What do you think constitutes perfection in public speaking? Is it saying every word perfectly without a mistake? Is it never losing your train of thought or emphasizing a particular word in a particular sentence or smiling at the right moment?

There is no such thing as perfection in public speaking because perfection is subjective. What I may think is perfect may not be perfect in your eyes. Yes, you can type a page perfectly and you can have a perfect score on a math test; but, in a situation like acting, musical performances, sports, and public speaking, the best you can hope to achieve is excellence.

There was a great pianist of the 20th century by the name of Arturo Rubenstein who was known for making mistakes. While mistakes can be edited out for recordings, there are some works of this man which have one or two mistakes in them because he was unable to play the notes correctly even for the recording. What made his music so sublime? Or better yet, why was he considered one of the greatest pianists of the last century?

Because he made music. Would you rather listen to a skilled pianist who plays each note perfectly but has no ‘music,’ no expression in his performance or would you prefer to hear someone like Rubenstein who has a musical gift even though he/she hits a couple of wrong notes? I’d prefer the latter.

The same can be said for public speaking. Who would you rather hear? Someone who is so concerned with ‘perfection’ that he rotely spits out a pile of words at you or someone who looks you in the eye and communicates his message to you?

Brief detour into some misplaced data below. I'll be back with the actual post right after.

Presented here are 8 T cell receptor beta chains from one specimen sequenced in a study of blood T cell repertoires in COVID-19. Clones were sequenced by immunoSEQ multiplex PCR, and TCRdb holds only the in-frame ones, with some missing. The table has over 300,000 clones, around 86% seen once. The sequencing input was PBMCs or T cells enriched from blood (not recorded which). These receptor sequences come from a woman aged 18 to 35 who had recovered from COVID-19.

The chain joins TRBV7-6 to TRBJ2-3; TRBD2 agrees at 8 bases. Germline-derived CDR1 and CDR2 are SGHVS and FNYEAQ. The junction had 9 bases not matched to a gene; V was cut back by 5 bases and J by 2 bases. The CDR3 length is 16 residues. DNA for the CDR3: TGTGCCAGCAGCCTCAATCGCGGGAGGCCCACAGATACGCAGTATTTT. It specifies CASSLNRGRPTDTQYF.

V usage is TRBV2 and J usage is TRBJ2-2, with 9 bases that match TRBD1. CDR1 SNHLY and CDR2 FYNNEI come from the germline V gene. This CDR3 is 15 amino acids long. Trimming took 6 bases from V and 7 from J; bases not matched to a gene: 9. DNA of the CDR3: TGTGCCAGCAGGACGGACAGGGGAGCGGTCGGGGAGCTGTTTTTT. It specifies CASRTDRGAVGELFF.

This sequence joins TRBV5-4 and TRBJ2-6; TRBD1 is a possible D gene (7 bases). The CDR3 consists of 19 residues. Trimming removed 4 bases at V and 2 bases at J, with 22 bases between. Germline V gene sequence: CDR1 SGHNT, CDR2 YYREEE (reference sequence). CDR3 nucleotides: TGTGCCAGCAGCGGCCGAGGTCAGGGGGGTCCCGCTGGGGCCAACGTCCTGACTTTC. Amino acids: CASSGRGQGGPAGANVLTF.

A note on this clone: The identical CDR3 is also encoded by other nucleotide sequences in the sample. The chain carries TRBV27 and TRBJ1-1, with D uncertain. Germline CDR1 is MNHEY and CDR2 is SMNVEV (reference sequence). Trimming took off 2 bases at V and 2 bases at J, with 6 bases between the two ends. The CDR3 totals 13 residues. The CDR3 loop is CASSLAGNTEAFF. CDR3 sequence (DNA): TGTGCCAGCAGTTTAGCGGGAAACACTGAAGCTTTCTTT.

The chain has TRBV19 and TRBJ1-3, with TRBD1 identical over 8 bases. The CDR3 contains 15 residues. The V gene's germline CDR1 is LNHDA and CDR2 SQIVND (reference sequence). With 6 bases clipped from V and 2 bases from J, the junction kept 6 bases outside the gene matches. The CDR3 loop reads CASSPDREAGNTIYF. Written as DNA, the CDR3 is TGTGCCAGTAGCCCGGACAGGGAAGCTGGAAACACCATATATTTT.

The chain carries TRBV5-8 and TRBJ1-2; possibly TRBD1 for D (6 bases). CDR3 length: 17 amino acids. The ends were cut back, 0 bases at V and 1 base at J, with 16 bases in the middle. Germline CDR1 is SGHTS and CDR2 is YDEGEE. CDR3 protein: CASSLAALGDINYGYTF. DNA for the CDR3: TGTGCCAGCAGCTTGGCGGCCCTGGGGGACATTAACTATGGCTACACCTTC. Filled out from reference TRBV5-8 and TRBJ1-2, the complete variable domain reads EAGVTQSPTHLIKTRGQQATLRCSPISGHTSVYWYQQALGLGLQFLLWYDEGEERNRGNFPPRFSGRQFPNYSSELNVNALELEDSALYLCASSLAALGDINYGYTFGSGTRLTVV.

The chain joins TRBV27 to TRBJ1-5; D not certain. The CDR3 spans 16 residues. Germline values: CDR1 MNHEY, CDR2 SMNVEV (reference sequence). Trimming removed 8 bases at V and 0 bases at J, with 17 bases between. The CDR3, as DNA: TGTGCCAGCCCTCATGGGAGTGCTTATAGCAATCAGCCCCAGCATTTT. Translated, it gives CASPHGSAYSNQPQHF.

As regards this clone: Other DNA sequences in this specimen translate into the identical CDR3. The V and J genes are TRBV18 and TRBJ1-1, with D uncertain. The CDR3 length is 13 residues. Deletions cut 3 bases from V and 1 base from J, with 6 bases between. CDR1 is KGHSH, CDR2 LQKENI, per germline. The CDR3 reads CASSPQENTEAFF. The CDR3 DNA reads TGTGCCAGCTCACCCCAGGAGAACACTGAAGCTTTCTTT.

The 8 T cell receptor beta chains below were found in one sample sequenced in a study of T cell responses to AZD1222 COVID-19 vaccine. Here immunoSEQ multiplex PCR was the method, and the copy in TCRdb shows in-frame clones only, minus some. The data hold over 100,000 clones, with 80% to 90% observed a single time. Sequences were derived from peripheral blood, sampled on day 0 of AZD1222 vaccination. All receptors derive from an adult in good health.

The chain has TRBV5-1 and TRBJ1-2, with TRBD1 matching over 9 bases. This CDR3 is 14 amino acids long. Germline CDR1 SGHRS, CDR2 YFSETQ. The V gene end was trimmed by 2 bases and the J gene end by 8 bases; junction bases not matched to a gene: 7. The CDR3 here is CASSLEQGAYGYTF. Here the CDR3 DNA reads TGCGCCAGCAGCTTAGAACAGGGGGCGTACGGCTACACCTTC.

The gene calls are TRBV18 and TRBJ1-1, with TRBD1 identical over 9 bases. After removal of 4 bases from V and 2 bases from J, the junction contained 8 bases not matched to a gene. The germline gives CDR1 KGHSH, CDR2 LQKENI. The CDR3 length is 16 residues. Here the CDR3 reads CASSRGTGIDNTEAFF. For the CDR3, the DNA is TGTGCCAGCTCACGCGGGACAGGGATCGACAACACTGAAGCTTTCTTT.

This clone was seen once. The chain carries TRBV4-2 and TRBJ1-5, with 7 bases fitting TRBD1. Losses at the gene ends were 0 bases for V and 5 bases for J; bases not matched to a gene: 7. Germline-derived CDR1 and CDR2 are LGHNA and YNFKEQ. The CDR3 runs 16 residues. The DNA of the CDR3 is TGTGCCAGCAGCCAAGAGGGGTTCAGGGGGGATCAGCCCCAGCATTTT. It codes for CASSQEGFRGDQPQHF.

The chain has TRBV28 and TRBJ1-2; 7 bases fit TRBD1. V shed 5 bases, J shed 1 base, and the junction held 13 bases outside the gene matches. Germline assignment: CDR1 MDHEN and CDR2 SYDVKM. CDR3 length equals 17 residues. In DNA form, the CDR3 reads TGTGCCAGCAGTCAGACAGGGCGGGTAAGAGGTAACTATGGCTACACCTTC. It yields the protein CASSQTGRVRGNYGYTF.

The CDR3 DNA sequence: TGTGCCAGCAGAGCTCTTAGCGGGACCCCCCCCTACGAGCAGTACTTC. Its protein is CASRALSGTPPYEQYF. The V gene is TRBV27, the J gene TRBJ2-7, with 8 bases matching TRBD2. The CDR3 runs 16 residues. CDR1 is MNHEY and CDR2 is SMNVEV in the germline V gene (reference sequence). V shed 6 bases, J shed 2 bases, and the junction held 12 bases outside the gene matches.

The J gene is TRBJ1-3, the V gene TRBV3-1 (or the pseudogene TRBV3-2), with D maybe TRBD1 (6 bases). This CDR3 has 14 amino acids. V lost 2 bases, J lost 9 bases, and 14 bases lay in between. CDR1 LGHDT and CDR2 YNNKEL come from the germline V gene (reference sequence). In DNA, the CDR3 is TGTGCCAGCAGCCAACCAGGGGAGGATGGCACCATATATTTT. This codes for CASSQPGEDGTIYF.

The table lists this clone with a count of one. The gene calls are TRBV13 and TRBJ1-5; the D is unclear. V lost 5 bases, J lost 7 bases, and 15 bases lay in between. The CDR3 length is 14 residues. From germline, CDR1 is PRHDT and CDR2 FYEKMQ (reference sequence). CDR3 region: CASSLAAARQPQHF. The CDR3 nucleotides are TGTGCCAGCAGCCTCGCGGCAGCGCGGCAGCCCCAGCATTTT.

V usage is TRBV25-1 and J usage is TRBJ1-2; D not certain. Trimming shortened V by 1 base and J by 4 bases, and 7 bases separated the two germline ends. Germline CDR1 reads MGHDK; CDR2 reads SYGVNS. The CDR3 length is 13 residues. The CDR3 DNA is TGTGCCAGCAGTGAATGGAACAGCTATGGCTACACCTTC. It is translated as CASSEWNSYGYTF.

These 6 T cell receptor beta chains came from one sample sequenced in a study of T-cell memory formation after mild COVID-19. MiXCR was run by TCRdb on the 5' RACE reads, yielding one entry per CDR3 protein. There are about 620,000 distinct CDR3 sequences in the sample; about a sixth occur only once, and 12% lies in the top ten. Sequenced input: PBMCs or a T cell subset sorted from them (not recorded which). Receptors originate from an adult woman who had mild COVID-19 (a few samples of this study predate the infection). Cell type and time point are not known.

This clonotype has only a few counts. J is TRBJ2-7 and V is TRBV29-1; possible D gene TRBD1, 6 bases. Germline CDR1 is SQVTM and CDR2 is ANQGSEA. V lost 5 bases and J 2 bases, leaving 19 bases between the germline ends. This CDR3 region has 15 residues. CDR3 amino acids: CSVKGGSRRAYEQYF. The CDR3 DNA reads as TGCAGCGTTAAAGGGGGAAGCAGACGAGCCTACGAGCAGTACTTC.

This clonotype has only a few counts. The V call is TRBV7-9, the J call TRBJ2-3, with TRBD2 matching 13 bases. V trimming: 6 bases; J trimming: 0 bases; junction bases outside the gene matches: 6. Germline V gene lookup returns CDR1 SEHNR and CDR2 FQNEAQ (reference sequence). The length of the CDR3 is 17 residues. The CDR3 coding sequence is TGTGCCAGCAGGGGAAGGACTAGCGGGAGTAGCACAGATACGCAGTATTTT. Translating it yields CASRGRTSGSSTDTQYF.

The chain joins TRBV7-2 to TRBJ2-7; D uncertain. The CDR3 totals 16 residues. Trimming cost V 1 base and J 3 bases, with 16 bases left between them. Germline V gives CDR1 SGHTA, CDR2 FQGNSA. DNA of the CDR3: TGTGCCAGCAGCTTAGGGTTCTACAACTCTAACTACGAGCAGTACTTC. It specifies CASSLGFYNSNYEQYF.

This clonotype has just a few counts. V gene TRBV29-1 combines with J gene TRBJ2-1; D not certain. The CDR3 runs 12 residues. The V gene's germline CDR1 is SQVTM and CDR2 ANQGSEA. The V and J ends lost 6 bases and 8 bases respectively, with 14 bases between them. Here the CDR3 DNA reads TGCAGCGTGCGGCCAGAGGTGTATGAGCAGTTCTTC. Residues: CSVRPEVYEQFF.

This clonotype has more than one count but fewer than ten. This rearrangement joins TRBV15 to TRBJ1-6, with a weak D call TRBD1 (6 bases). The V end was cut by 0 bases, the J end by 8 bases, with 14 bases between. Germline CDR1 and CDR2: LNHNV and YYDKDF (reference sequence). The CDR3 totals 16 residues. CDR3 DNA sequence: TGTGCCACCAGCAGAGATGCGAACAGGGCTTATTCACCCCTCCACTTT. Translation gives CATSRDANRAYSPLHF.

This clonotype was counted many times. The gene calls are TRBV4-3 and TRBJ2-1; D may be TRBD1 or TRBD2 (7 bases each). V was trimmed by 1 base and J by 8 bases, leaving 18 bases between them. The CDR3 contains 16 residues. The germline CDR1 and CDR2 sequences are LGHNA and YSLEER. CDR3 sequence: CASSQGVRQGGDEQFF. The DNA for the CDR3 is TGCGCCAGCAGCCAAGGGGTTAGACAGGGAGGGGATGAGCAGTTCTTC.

If you:

    1. know your material (really know it),
    2. make eye contact with your audience,
    3. speak with color which is the life, the emotion, and the animation in your voice, your facial expression and your body language,
    4. believe in yourself, and
    5. remember to breathe before you run out of air,

you will give an excellent delivery even if you make a mistake or two. Incidentally, audiences are not listening for mistakes. Mistakes are made every hour of every day on the radio and TV by those delivering the news. In most cases, however, you are not aware of it. One of the reasons is because the broadcaster does not dwell on it. He/she corrects it and moves on.

Instead of focusing on that which is unattainable, strive to do an excellent job because excellence is something you can achieve.

Author's Bio: 

he Voice Lady Nancy Daniels offers private, corporate and group workshops in voice and presentation skills as well as Voicing It!, the only video training program on voice improvement. For more information on upcoming workshops, visit Nancy's Voice Training Workshops.